Let’s talk about the Elephant in the room, first up. No, The Order 1886 is not a long game. But is that all which defines the Order 1886? What about the beautiful and immersive experiences, and the excellently thought out stories. And what about Werewolves and Vampires? Yes, vampires.
(-) Short Order?
Since all we have talked and heard about is the length of The Order 1886, let’s get into it. I finished the main story in a little over 6 hours, spread out into 2 sittings. Multiple 15-30 minutes sittings later, I had achieved every collectible the game had to offer, along with the platinum trophy. This effectively clocks the complete experience to around 8-9 hours. The Order 1886 is a one time experience, and there is little reason to replay the entire game once you have finished the story once. There isn’t a multiplayer component to the game either. For most gamers, this would be a deal breaker at the price of Rs. 3499.
(-) Wanting for more?
The real problem I have with The Order 1886 though, is not after how long it ended, but rather how it ended. The story is excellent and well thought out. Up until the final chapter, the game had done an excellent job of weaving an interesting story. There were loose ends, enough mystery and a surprise inclusion of vampires that had piqued my interest. But when the final scene hit, and it dawned on me that this was the end of the game, I felt cheated. So many questions unanswered, so many fates unexplained, so many threads just left hanging. If anything the game’s story was at the halfway mark when it ended.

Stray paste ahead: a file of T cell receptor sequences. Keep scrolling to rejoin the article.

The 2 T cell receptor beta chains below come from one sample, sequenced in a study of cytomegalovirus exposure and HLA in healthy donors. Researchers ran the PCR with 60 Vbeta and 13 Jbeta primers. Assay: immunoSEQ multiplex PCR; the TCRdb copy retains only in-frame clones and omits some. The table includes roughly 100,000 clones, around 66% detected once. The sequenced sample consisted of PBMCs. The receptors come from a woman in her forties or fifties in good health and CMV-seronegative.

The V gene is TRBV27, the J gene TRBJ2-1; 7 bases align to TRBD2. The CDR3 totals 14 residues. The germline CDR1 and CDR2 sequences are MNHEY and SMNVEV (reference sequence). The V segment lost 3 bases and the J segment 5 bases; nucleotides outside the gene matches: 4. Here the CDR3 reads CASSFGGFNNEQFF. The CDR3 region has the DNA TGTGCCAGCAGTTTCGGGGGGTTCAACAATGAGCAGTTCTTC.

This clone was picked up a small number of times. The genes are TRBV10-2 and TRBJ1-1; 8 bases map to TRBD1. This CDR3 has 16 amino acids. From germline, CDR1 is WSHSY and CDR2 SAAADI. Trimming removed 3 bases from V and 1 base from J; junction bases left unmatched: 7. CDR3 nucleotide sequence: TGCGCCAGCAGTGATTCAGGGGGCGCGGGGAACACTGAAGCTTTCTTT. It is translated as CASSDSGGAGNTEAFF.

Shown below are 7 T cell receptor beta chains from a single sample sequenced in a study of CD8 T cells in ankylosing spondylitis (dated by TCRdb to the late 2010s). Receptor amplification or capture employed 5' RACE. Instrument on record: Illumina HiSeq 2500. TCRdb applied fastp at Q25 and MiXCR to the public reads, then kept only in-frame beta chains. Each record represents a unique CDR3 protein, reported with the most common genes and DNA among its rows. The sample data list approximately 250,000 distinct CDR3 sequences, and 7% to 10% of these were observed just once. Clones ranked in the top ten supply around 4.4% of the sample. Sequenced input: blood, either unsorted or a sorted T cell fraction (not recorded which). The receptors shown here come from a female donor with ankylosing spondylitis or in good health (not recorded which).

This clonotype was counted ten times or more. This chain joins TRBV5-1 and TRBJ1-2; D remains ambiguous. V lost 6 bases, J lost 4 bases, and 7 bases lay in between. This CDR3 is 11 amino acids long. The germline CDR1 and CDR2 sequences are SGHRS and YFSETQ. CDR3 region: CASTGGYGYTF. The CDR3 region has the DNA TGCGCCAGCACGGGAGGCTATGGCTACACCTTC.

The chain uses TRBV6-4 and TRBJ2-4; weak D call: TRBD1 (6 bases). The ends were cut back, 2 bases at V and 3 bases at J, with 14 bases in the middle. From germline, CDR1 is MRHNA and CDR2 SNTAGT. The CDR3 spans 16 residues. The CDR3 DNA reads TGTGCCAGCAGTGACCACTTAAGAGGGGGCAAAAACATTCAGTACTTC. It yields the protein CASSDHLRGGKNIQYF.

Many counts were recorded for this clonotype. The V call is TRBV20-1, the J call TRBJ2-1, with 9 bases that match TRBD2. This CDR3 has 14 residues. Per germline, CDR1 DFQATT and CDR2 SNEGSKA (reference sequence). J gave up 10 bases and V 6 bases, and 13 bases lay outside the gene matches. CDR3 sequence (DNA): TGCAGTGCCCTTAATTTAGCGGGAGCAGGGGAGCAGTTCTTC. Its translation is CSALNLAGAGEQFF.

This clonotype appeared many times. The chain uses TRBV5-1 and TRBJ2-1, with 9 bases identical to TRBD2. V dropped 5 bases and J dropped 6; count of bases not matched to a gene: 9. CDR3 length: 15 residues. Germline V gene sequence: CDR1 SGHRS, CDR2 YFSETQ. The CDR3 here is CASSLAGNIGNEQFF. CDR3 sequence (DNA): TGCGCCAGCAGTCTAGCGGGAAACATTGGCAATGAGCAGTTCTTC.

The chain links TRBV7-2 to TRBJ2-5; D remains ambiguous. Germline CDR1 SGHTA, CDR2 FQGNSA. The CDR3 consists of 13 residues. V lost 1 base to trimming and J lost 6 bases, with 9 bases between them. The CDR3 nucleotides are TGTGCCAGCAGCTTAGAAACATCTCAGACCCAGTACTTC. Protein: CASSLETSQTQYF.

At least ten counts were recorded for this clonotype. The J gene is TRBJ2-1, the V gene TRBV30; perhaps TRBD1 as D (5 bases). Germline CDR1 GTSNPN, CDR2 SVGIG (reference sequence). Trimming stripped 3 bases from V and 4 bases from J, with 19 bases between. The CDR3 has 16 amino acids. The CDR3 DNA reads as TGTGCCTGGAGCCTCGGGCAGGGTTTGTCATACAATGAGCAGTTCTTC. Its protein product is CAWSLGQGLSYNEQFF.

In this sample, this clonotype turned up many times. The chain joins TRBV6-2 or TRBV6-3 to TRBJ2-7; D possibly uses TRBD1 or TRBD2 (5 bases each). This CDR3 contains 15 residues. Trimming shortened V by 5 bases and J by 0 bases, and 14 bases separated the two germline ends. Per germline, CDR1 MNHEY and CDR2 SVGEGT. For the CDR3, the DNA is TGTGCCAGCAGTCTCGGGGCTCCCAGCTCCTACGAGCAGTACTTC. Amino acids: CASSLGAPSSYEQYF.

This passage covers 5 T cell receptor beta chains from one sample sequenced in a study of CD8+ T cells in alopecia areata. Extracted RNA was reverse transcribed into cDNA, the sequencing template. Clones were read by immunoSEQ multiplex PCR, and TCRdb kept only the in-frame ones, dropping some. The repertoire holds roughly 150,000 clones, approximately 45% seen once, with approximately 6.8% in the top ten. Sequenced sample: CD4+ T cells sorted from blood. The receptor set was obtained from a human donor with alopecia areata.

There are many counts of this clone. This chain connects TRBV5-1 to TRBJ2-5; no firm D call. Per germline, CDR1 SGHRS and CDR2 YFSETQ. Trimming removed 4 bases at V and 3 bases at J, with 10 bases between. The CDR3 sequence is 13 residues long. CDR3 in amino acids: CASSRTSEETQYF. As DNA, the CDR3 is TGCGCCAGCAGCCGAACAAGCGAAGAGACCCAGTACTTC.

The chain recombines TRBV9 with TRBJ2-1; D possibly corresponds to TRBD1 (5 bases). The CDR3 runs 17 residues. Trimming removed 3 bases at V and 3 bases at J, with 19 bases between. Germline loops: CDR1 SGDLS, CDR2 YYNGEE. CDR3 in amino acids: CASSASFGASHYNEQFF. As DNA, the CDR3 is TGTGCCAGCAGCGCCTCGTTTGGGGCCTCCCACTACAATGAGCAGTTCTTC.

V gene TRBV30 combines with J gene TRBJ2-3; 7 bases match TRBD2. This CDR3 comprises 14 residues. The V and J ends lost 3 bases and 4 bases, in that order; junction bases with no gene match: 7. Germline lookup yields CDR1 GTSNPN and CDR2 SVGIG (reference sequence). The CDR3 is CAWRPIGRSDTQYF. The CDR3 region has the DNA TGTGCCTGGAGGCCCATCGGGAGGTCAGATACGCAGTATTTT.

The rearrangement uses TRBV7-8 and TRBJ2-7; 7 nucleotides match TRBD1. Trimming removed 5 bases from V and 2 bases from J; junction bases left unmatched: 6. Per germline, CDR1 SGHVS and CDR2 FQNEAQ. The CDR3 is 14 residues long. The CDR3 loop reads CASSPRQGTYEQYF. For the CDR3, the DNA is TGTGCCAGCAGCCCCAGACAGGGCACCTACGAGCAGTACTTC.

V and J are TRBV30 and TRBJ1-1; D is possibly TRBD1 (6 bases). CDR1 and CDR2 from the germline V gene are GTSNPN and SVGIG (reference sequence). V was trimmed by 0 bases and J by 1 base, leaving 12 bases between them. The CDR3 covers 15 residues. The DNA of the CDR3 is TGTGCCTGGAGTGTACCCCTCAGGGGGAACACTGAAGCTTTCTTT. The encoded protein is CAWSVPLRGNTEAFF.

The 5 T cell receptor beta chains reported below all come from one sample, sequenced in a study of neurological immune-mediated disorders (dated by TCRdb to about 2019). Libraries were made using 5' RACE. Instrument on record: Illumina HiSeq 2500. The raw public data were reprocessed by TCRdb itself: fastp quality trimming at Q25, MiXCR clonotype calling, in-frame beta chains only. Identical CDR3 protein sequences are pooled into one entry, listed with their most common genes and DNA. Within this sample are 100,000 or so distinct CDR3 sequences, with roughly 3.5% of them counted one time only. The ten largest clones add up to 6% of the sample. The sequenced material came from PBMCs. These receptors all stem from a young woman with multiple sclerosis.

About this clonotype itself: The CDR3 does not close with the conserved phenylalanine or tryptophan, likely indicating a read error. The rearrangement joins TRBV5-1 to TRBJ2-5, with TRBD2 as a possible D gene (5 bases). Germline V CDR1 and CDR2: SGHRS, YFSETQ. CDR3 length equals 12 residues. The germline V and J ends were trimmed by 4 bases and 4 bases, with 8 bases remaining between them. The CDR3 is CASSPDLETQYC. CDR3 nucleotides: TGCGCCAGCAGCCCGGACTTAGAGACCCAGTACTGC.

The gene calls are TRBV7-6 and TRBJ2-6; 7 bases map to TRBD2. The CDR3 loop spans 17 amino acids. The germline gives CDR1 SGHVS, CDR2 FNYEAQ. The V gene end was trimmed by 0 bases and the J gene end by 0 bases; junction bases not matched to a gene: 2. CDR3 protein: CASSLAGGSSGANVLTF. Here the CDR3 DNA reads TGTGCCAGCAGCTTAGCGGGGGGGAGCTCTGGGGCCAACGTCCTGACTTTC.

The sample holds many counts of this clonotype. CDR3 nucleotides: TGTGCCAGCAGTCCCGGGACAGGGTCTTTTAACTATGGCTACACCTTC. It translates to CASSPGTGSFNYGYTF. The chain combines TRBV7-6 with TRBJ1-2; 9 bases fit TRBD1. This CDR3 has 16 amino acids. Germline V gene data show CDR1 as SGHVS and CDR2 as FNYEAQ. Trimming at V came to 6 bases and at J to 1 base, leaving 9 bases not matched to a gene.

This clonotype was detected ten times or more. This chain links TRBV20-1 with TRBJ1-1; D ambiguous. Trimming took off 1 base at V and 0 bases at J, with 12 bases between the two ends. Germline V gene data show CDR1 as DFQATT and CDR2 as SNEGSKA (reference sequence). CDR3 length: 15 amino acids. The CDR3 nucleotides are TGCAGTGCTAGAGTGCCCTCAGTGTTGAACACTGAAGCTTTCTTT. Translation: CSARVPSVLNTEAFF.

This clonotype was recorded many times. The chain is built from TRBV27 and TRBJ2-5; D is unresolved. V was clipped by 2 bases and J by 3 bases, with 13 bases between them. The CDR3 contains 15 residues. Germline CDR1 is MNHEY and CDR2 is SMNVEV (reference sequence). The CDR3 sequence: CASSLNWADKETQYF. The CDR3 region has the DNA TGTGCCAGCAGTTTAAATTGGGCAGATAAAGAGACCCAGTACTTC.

Whatever you do get of the story though, is most pleasant. It mixes the historical events during the Revolt of 1857, with the concepts of Arthur’s circle of knights and the lore of werewolves and vampires smoothly into a Victorian London, which is easily recognisable. While for most gamers around the world, the story would hold little consequence; for an Indian gamer playing in a campaign which ties in with the history of my country was intriguing. Lord Hastings, is a prime character in the story, and so is Rani Laxmi Bai. (I hope they announce a DLC where I can play as her.) Sir Galahad, Layfeyette, Percival, Igrane and even Lucan are likeable characters and you mostly understand the motives behind their actions. Sir Galahad especially creates an aura of a Bad-Ass Purist and is someone whom you can get behind as the game progresses.
(+) How a Knight Rolls
Possibly the second most talked about topic when it comes to The Order 1886. Most of the gameplay in The Order 1886 is 3rd person over the shoulder shooter. Something which most gamers are used to, by playing Dead Space and most notably, Gears Of War. Stealth kills, melee attacks and cover mechanics are all dynamics which are conveniently picked up and put into place in The Order 1886. It’s not as if any of this gameplay is poorly implemented, it’s just that it’s not something new; and as the PS4 exclusive headline, it was supposed to push the envelope.
There are times, when the game mixes it up. Especially when you are fighting the werewolves. These are the sequences where The Order 1886 really shines. Mixing button mashing with Quick Time Events, the game sets up a tense face-off with grizzly wolf monsters. But here again, nothing new is invented and the novelty comes from the aesthetics of the encounter rather than the gameplay.